Be prepared for Shorten

If the opinion polls don't improve it's inevitable the government will look to a new leader in 2013. Bill Shorten is the most likely candidate and the business community should start sizing him up.

During the last few days I have been mixing in political circles and I was surprised to learn that many in both the government and the opposition parties believe that, if the opinion polls do not improve significantly for the government, Julia Gillard will stand down in the months leading up to the 2013 election.

And there is only one person to take over from her – Bill Shorten. I must emphasise that no one is predicting a bloody coup but rather the professional politician in Julia Gillard facing up to the fact that she could not win the election. Both Shorten and Julia Gillard can truthfully deny that there is a leadership change being planned. But both are professional enough to know it will happen if the polls stay down. In such an event, convention dictates Gillard would be offered the portfolio of her choice.

There are no certainties in these sort of predictions but a number of people in the Coalition have begun to explore what an Abbott versus Shorten battle would look like.

Tony Abbott has Julia Gillard’s measure (or so it seems at this stage) but he would face a much tougher fight if his opponent was Bill Shorten.

The business community needs to become much more aware of Bill Shorten because he will be a very different prime minister – and there is less certainty that Tony Abbott would win a battle against Shorten, although Abbott would still be a clear favourite. My commentary and the KGB interview may help (Shorten's PM potential, January 20; KGB: Bill Shorten, January 20).

So let's look at some of the strengths and weaknesses of Bill Shorten. He is a skilled media operator and all the indications are that he would run an excellent cabinet. As I have pointed out previously, Julia Gillard runs an excellent cabinet but in the words of Paul Keating she does not have enough stage craft to get herself out of the hole she is in. Kevin Rudd when prime minister was the reverse – he had lots of stagecraft but could not run the cabinet (No curtain call for Rudd's stage triumph, February 24).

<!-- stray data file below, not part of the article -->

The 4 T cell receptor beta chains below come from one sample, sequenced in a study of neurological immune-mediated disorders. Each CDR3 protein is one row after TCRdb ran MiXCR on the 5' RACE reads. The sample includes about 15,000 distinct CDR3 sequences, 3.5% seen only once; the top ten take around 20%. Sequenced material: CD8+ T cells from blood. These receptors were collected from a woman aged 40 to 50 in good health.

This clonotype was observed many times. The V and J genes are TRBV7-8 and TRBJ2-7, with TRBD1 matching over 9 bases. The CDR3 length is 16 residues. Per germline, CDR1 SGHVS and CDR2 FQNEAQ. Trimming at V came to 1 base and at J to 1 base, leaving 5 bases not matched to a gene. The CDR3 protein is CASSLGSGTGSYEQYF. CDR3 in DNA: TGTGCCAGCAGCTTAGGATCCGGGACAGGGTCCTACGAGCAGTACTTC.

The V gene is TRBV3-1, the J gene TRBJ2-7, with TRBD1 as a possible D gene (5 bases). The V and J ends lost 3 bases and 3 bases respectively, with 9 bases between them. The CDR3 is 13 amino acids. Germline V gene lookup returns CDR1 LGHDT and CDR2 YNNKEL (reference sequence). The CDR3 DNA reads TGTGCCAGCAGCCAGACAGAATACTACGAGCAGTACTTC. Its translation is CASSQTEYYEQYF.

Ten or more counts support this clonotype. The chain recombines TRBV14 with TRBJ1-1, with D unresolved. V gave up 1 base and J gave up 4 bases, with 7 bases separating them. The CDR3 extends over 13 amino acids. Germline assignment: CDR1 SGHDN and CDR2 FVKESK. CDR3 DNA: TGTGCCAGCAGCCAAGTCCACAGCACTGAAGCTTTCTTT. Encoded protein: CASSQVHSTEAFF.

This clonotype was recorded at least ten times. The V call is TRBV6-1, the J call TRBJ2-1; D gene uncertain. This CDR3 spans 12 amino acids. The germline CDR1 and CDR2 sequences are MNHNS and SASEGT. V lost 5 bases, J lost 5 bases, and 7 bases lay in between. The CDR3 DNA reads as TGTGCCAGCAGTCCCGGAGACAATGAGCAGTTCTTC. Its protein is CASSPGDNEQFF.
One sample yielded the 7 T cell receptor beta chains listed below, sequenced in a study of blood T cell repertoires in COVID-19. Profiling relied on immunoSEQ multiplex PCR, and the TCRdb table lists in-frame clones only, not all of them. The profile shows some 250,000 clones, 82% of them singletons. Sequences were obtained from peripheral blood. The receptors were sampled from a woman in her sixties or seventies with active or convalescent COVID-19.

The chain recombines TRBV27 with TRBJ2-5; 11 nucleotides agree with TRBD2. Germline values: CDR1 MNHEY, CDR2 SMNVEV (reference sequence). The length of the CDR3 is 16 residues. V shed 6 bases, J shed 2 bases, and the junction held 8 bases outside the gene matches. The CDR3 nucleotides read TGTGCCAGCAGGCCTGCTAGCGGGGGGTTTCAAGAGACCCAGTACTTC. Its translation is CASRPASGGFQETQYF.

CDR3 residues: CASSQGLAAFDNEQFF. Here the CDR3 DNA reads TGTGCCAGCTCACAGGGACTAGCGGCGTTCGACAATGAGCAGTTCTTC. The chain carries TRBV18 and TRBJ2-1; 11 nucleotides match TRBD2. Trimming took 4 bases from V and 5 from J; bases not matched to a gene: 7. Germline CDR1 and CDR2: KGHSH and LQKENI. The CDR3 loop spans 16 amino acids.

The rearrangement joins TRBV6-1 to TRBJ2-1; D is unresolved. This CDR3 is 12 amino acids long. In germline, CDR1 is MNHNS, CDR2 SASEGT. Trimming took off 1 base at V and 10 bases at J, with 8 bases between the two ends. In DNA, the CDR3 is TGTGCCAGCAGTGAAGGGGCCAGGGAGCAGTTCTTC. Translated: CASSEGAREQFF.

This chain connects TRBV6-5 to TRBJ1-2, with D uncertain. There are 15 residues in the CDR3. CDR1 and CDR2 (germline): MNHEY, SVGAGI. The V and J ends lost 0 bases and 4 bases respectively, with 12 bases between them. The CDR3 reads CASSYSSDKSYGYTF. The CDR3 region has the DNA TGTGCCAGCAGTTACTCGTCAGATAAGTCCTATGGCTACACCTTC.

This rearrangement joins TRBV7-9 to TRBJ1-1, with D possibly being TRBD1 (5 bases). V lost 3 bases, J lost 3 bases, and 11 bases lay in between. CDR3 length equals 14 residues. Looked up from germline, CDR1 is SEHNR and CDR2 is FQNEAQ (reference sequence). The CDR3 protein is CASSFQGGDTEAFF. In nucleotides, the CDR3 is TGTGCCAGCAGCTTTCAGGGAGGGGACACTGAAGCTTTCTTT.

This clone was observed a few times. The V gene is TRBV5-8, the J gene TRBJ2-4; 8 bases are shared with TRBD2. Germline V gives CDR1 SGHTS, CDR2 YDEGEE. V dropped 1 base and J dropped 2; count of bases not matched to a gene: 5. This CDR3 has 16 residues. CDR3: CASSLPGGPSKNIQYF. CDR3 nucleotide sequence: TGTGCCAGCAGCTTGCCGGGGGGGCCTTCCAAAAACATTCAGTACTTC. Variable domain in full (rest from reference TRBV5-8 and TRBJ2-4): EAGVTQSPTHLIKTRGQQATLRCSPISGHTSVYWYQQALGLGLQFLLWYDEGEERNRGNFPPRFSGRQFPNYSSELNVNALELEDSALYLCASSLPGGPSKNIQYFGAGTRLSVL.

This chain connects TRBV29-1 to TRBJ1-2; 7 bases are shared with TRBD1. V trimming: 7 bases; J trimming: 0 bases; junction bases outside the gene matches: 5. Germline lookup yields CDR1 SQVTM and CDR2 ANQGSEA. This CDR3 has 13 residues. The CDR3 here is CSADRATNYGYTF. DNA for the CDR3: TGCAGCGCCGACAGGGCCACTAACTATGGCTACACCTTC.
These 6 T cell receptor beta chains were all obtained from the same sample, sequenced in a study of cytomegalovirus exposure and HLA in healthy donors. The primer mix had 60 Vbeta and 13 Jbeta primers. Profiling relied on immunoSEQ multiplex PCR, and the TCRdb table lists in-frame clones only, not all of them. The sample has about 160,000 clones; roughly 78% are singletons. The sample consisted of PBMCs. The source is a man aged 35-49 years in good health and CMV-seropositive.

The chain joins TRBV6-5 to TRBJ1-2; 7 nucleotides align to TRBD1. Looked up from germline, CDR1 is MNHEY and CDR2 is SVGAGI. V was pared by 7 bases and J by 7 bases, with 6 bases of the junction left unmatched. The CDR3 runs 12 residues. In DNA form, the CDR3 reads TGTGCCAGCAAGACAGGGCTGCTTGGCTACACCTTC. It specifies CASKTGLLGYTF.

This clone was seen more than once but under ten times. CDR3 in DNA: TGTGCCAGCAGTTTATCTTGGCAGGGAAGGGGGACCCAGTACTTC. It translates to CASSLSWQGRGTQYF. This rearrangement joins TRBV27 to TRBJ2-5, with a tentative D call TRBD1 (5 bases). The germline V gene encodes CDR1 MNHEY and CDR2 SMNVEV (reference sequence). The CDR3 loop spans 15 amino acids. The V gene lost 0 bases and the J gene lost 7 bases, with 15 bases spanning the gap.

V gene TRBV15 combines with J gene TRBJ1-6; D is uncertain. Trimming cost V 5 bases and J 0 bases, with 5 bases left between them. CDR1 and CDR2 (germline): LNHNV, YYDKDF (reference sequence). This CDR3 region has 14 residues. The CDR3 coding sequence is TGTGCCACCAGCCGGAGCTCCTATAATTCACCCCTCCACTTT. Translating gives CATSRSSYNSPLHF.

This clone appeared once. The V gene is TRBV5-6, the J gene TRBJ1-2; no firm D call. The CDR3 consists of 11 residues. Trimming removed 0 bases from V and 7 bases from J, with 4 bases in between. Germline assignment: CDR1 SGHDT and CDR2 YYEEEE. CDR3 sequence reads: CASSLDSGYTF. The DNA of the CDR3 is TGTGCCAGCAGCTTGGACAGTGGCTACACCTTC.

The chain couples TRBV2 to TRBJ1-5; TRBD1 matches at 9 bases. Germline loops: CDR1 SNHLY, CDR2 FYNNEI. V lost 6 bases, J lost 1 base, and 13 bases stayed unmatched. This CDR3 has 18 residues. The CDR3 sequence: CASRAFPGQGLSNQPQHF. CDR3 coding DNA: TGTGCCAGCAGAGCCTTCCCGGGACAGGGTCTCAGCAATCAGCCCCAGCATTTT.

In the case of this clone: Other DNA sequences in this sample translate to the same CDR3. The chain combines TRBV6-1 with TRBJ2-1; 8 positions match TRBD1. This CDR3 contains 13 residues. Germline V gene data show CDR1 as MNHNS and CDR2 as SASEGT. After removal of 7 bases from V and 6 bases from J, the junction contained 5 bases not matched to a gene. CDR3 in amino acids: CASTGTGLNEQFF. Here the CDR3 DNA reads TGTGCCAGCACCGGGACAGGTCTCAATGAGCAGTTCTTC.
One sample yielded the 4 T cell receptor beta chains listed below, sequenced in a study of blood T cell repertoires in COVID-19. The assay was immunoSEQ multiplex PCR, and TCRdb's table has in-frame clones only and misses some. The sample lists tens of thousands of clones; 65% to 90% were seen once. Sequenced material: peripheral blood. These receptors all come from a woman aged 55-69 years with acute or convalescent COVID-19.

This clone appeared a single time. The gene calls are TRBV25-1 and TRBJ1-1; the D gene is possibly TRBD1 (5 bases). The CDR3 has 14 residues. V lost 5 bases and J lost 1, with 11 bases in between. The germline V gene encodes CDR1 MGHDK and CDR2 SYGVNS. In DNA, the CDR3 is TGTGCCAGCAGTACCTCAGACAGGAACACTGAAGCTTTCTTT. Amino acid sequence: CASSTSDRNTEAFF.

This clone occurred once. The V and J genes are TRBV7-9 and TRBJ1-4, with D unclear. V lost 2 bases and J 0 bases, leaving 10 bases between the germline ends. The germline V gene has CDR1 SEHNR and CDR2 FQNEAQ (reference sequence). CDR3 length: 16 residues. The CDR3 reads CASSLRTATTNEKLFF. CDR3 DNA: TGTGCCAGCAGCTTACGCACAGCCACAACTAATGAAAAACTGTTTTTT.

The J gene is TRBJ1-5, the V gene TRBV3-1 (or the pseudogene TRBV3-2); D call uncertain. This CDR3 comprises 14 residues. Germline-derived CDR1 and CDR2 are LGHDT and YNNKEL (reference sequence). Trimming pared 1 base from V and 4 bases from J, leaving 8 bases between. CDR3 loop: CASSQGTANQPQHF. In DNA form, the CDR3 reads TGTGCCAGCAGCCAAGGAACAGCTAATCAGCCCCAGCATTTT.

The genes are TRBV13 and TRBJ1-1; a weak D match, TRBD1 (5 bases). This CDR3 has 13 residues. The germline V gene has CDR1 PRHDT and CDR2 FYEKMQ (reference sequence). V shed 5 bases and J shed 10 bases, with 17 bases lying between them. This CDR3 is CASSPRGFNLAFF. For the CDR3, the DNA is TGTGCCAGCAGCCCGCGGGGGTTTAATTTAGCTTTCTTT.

Shorten is very good at handling large companies but he has limited understanding of smaller enterprises – an area where Abbott and the Coalition are now strong.

In theory Shorten is the nearest thing the ALP has to Bob Hawke, the ALP’s most successful post-war prime minister.

But whereas Hawke had influence right through the union movement and could bring it together, Shorten’s influence is limited and his base is in the Australian Workers Union .

Shorten is not liked by the Construction Forestry Mining Energy Union, which is opposed to the AWU. And he would be much tougher in handling the Greens than Gillard.

Shorten is currently reviewing the industrial relations legislation and the CFMEU will be putting great pressure on him not to make major changes. Changes are required if we are to regain labour flexibility and perhaps avoid unemployment rises in the non-mining states. But whether Bill Shorten wants to take on the CFMEU, as leadership looks likely, is an unknown. Shorten would be emphatic that these issues will not affect his judgment.

None of these leadership events are on the cards until well into 2013 but the old time politicians on both sides say big opinion poll swings to the government are not likely in the next 12 months, so the Coalition and business must be ready for Shorten.

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